It would be nice if SCS did something similar.

OldSmoke wrote on 12/18/2015, 6:59 AM
[I]My GPU was only released a couple months ago.
Maybe I'll try a Xeon D instead of this E3.[/I]

Maybe your GPU was only released three month ago but it is certainly not a good choice for Vegas Pro nor is your Xeon.

And, you are not the only one for whom VP crashes but you are also not the only one who has hardware that is isn't well supported by VP.

There are maybe a hundred threads with a over thousands of posts related to hardware suitable for VP. Many have changed theirs with recommendations by this forum and have reported better stability and better performance.

Proud owner of Sony Vegas Pro 7, 8, 9, 10, 11, 12 & 13 and now Magix VP15&16.

System Spec.:
Motherboard: ASUS X299 Prime-A

Ram: G.Skill 4x8GB DDR4 2666 XMP

CPU: i7-9800x @ 4.6GHz (custom water cooling system)
GPU: 1x AMD Vega Pro Frontier Edition (water cooled)
Hard drives: System Samsung 970Pro NVME, AV-Projects 1TB (4x Intel P7600 512GB VROC), 4x 2.5" Hotswap bays, 1x 3.5" Hotswap Bay, 1x LG BluRay Burner

PSU: Corsair 1200W
Monitor: 2x Dell Ultrasharp U2713HM (2560x1440)

Jamon wrote on 12/18/2015, 10:47 AM
People recommend old Radeon. It'd be silly for me to buy that. The highest performance and most compatible PC workstation today is Xeon E5 or D, and NVIDIA Quadro. AMD Radeon doesn't support 30-bit color, is less power efficient, and has worse Unix support. I wouldn't bother with a CPU that doesn't support ECC memory, and 10-bit per color is important to me. Vegas lists NVIDIA OpenCL support:

"GPU-accelerated video processing and rendering requires an OpenCL™-supported NVIDIA®, AMD/ATI™, or Intel® GPU with 512MB memory; 1GB for 4K."

Catalyst Core is supposedly handling modern GPU processing differently, where old recommendations might not hold anymore. But most importantly, I am not to blame for SCS instability. Other software does not crash like Vegas and Catalyst on my system. It's their job to fix software, not mine to conform to unofficial recommendations spread through gossip on web forums.

An Apple machine might actually perform well for Catalyst, since I saw a SCS employee demonstrating it on one. I'll watch some screencasts of Final Cut Pro.
videoITguy wrote on 12/18/2015, 11:28 AM
@Jamon, as I stated earlier it is really futile to compare programs like VegasPro - an NLE full featured, and Catalyst Edit - a prepare and ENG edit cut tool.

Further these two are optimized to run on very different hardware, so they would and should not be configured for a single platform concurrently in use.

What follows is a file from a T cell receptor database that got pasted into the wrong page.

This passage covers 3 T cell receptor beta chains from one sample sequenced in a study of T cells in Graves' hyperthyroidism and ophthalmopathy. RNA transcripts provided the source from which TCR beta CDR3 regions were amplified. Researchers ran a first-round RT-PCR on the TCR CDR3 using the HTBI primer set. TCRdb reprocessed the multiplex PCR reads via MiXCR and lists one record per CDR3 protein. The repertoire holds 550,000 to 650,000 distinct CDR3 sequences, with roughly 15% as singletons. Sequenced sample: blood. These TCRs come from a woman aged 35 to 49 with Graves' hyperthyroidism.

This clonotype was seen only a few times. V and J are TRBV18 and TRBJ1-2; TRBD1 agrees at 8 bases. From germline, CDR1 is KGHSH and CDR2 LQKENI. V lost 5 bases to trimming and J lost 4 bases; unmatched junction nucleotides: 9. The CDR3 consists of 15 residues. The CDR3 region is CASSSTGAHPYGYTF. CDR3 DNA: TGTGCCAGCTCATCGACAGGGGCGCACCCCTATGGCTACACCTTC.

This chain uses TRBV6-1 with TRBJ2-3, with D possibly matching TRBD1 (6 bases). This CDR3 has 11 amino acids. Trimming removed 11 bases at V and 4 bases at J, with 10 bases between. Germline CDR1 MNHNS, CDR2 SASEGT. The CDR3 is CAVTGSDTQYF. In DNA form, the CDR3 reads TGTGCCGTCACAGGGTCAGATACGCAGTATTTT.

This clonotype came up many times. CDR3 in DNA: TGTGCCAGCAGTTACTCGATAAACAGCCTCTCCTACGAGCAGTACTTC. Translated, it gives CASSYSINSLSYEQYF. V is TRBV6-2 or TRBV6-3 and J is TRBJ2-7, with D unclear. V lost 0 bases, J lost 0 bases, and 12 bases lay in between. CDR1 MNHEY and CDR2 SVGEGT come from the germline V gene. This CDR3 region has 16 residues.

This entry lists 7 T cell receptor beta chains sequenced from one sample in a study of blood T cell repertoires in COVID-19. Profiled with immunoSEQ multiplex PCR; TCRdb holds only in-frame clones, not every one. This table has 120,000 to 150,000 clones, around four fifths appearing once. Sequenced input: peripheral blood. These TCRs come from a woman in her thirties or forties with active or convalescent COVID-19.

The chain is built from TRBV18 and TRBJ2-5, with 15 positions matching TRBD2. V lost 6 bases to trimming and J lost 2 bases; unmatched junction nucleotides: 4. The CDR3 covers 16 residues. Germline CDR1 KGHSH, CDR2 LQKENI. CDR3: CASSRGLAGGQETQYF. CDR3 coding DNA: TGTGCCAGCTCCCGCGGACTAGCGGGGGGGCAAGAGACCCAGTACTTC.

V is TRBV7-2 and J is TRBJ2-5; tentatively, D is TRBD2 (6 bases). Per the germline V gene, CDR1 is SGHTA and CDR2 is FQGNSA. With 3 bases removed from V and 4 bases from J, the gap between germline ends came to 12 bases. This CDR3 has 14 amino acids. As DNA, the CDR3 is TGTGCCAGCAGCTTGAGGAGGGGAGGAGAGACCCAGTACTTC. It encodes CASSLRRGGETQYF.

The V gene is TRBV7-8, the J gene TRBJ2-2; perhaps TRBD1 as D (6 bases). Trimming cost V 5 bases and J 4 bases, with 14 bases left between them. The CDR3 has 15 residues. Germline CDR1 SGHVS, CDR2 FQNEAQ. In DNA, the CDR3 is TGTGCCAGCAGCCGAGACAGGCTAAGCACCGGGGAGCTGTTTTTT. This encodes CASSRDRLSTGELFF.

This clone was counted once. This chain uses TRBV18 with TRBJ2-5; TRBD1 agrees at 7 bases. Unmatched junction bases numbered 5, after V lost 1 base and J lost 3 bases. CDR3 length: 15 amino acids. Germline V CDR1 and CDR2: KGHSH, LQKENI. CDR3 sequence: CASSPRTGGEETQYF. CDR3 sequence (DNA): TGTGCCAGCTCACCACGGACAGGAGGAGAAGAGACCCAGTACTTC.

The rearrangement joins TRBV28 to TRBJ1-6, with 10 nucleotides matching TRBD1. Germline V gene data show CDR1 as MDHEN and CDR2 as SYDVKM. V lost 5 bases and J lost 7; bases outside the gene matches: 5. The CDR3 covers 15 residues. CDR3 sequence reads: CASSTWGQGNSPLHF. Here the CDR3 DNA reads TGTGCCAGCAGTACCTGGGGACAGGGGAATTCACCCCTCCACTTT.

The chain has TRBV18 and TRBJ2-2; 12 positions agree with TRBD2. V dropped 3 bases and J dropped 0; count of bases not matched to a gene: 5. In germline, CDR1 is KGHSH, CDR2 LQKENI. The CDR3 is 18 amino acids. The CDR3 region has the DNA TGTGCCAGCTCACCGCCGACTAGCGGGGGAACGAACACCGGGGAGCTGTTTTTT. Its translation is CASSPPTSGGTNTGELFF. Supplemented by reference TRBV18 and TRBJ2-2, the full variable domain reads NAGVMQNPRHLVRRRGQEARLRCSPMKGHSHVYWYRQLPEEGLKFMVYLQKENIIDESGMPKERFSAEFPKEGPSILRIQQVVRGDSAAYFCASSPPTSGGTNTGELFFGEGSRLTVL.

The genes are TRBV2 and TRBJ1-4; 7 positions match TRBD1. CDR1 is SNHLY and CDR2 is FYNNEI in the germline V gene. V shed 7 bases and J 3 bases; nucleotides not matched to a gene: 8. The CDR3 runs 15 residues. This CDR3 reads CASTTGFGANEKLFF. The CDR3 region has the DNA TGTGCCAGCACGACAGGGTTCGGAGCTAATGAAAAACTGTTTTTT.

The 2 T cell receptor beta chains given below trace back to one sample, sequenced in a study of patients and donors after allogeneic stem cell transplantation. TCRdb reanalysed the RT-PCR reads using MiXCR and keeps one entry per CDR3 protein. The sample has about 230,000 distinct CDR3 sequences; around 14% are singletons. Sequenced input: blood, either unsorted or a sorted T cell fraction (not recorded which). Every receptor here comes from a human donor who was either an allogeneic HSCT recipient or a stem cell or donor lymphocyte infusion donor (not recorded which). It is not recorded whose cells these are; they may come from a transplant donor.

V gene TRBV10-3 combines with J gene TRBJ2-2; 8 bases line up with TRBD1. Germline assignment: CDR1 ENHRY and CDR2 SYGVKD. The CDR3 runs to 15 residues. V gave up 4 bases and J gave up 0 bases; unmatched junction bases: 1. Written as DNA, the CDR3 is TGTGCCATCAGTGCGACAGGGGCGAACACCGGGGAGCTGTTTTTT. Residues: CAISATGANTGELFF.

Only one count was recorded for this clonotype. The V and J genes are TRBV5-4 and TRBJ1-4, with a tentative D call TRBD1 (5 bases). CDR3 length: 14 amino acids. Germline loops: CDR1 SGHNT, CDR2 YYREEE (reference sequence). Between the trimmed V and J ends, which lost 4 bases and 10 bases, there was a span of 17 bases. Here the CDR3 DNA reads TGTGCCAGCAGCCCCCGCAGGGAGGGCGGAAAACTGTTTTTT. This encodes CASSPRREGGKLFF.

Your remark about running Apple is appropriate.
OldSmoke wrote on 12/18/2015, 12:52 PM
[I]The highest performance and most compatible PC workstation today is Xeon E5 or D, and NVIDIA Quadro.[/I]

And yet it is not the best platform for Vegas Pro. ECC memory is nice to have but not a must at all. Buy a higher speed spec Non ECC Ram and run it the CPU max speed and you are good to go.

Vegas performs better with higher clock speeds and 6-8cores are sufficient, it may not even us them all. A 5960X system will be much faster and paired with a 390X will do 4K just nicely.
Even my 3930K and 2x R9 290 is doing well with 4K, sufficient to do work with 4k 29.97p files natively and it is rock solid.

You also don't need to buy "old" hardware, the 390X, Fury X are excellent cards and extreme well suited for Vegas Pro. If you need deeper color support, FirePro W9100 will certainly help with that too although, and here we are back to that issue, Vegas doesn't preview 10bit as far as I know.

Proud owner of Sony Vegas Pro 7, 8, 9, 10, 11, 12 & 13 and now Magix VP15&16.

System Spec.:
Motherboard: ASUS X299 Prime-A

Ram: G.Skill 4x8GB DDR4 2666 XMP

CPU: i7-9800x @ 4.6GHz (custom water cooling system)
GPU: 1x AMD Vega Pro Frontier Edition (water cooled)
Hard drives: System Samsung 970Pro NVME, AV-Projects 1TB (4x Intel P7600 512GB VROC), 4x 2.5" Hotswap bays, 1x 3.5" Hotswap Bay, 1x LG BluRay Burner

PSU: Corsair 1200W
Monitor: 2x Dell Ultrasharp U2713HM (2560x1440)

Jamon wrote on 12/19/2015, 9:50 AM
I'm talking about how SCS software is unstable during the past several years, and I am searching for a new video tool to replace Vegas, which I had hoped Catalyst was.

Vegas doesn't work for me if it's crashing and plugin interfaces sometimes don't display correctly on UHD resolution with 200% Windows 10 scaling. The GUI is often clunky and less comfortable for working in than it should be.

Catalyst Edit was marketed in the sales pitches as a "cut tool", because they were trying to sell it when 1.0 couldn't do anything but that. There were no effects, and tracks couldn't even be rearranged. They were showing it off at broadcaster convention centers, to people who buy professional Sony cameras, because that's one of its primary purposes, as software to support the hardware sales and Sony recording formats.

Catalyst might be designed with a modular workflow intended to be marketed for news broadcasters, but that doesn't necessarily limit its artistic potential. I made this using nothing but the built-in generators and effects as a test, and I found it to be as flexible as Vegas in many areas: